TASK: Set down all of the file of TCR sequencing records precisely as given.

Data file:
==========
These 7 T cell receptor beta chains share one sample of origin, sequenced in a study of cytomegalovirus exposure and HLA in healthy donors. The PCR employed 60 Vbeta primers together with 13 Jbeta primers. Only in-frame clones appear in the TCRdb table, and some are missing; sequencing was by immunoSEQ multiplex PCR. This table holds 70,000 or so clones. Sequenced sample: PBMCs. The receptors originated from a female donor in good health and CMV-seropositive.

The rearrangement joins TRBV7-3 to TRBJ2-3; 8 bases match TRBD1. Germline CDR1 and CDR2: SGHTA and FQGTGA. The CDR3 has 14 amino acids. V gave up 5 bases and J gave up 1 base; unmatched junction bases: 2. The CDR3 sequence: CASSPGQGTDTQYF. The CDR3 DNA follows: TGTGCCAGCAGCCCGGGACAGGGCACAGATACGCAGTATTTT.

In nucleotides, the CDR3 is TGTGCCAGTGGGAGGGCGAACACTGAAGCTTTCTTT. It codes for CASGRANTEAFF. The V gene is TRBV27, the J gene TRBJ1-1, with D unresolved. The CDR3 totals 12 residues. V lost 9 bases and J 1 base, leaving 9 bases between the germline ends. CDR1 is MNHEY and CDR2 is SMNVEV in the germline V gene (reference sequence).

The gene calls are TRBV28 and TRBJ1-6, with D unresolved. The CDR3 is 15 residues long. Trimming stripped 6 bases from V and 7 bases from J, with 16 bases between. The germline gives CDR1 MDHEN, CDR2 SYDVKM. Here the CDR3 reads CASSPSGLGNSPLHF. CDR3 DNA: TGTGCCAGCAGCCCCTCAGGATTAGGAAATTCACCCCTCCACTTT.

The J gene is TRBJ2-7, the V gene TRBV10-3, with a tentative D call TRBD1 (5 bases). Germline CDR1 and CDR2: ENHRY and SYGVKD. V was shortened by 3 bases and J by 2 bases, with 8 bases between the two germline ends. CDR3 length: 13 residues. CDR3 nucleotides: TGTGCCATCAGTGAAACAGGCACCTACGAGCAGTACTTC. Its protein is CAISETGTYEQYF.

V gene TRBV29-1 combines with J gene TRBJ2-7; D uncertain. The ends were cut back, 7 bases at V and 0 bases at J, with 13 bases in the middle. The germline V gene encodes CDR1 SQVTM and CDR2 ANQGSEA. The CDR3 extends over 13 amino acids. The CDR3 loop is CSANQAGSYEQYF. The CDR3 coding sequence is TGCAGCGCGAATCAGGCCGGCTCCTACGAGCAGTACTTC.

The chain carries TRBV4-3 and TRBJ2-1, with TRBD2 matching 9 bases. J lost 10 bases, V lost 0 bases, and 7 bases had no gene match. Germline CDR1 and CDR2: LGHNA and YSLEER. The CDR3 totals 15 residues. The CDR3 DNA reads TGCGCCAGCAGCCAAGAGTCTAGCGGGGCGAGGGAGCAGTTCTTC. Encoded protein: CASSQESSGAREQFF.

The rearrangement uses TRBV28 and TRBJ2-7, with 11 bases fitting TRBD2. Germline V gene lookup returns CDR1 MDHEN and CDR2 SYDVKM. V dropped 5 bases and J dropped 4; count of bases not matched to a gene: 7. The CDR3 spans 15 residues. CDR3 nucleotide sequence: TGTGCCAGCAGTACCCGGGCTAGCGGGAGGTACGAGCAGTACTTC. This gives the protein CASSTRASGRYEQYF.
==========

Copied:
These 7 T cell receptor beta chains share one sample of origin, sequenced in a study of cytomegalovirus exposure and HLA in healthy donors. The PCR employed 60 Vbeta primers together with 13 Jbeta primers. Only in-frame clones appear in the TCRdb table, and some are missing; sequencing was by immunoSEQ multiplex PCR. This table holds 70,000 or so clones. Sequenced sample: PBMCs. The receptors originated from a female donor in good health and CMV-seropositive.

The rearrangement joins TRBV7-3 to TRBJ2-3; 8 bases match TRBD1. Germline CDR1 and CDR2: SGHTA and FQGTGA. The CDR3 has 14 amino acids. V gave up 5 bases and J gave up 1 base; unmatched junction bases: 2. The CDR3 sequence: CASSPGQGTDTQYF. The CDR3 DNA follows: TGTGCCAGCAGCCCGGGACAGGGCACAGATACGCAGTATTTT.

In nucleotides, the CDR3 is TGTGCCAGTGGGAGGGCGAACACTGAAGCTTTCTTT. It codes for CASGRANTEAFF. The V gene is TRBV27, the J gene TRBJ1-1, with D unresolved. The CDR3 totals 12 residues. V lost 9 bases and J 1 base, leaving 9 bases between the germline ends. CDR1 is MNHEY and CDR2 is SMNVEV in the germline V gene (reference sequence).

The gene calls are TRBV28 and TRBJ1-6, with D unresolved. The CDR3 is 15 residues long. Trimming stripped 6 bases from V and 7 bases from J, with 16 bases between. The germline gives CDR1 MDHEN, CDR2 SYDVKM. Here the CDR3 reads CASSPSGLGNSPLHF. CDR3 DNA: TGTGCCAGCAGCCCCTCAGGATTAGGAAATTCACCCCTCCACTTT.

The J gene is TRBJ2-7, the V gene TRBV10-3, with a tentative D call TRBD1 (5 bases). Germline CDR1 and CDR2: ENHRY and SYGVKD. V was shortened by 3 bases and J by 2 bases, with 8 bases between the two germline ends. CDR3 length: 13 residues. CDR3 nucleotides: TGTGCCATCAGTGAAACAGGCACCTACGAGCAGTACTTC. Its protein is CAISETGTYEQYF.

V gene TRBV29-1 combines with J gene TRBJ2-7; D uncertain. The ends were cut back, 7 bases at V and 0 bases at J, with 13 bases in the middle. The germline V gene encodes CDR1 SQVTM and CDR2 ANQGSEA. The CDR3 extends over 13 amino acids. The CDR3 loop is CSANQAGSYEQYF. The CDR3 coding sequence is TGCAGCGCGAATCAGGCCGGCTCCTACGAGCAGTACTTC.

The chain carries TRBV4-3 and TRBJ2-1, with TRBD2 matching 9 bases. J lost 10 bases, V lost 0 bases, and 7 bases had no gene match. Germline CDR1 and CDR2: LGHNA and YSLEER. The CDR3 totals 15 residues. The CDR3 DNA reads TGCGCCAGCAGCCAAGAGTCTAGCGGGGCGAGGGAGCAGTTCTTC. Encoded protein: CASSQESSGAREQFF.

The rearrangement uses TRBV28 and TRBJ2-7, with 11 bases fitting TRBD2. Germline V gene lookup returns CDR1 MDHEN and CDR2 SYDVKM. V dropped 5 bases and J dropped 4; count of bases not matched to a gene: 7. The CDR3 spans 15 residues. CDR3 nucleotide sequence: TGTGCCAGCAGTACCCGGGCTAGCGGGAGGTACGAGCAGTACTTC. This gives the protein CASSTRASGRYEQYF.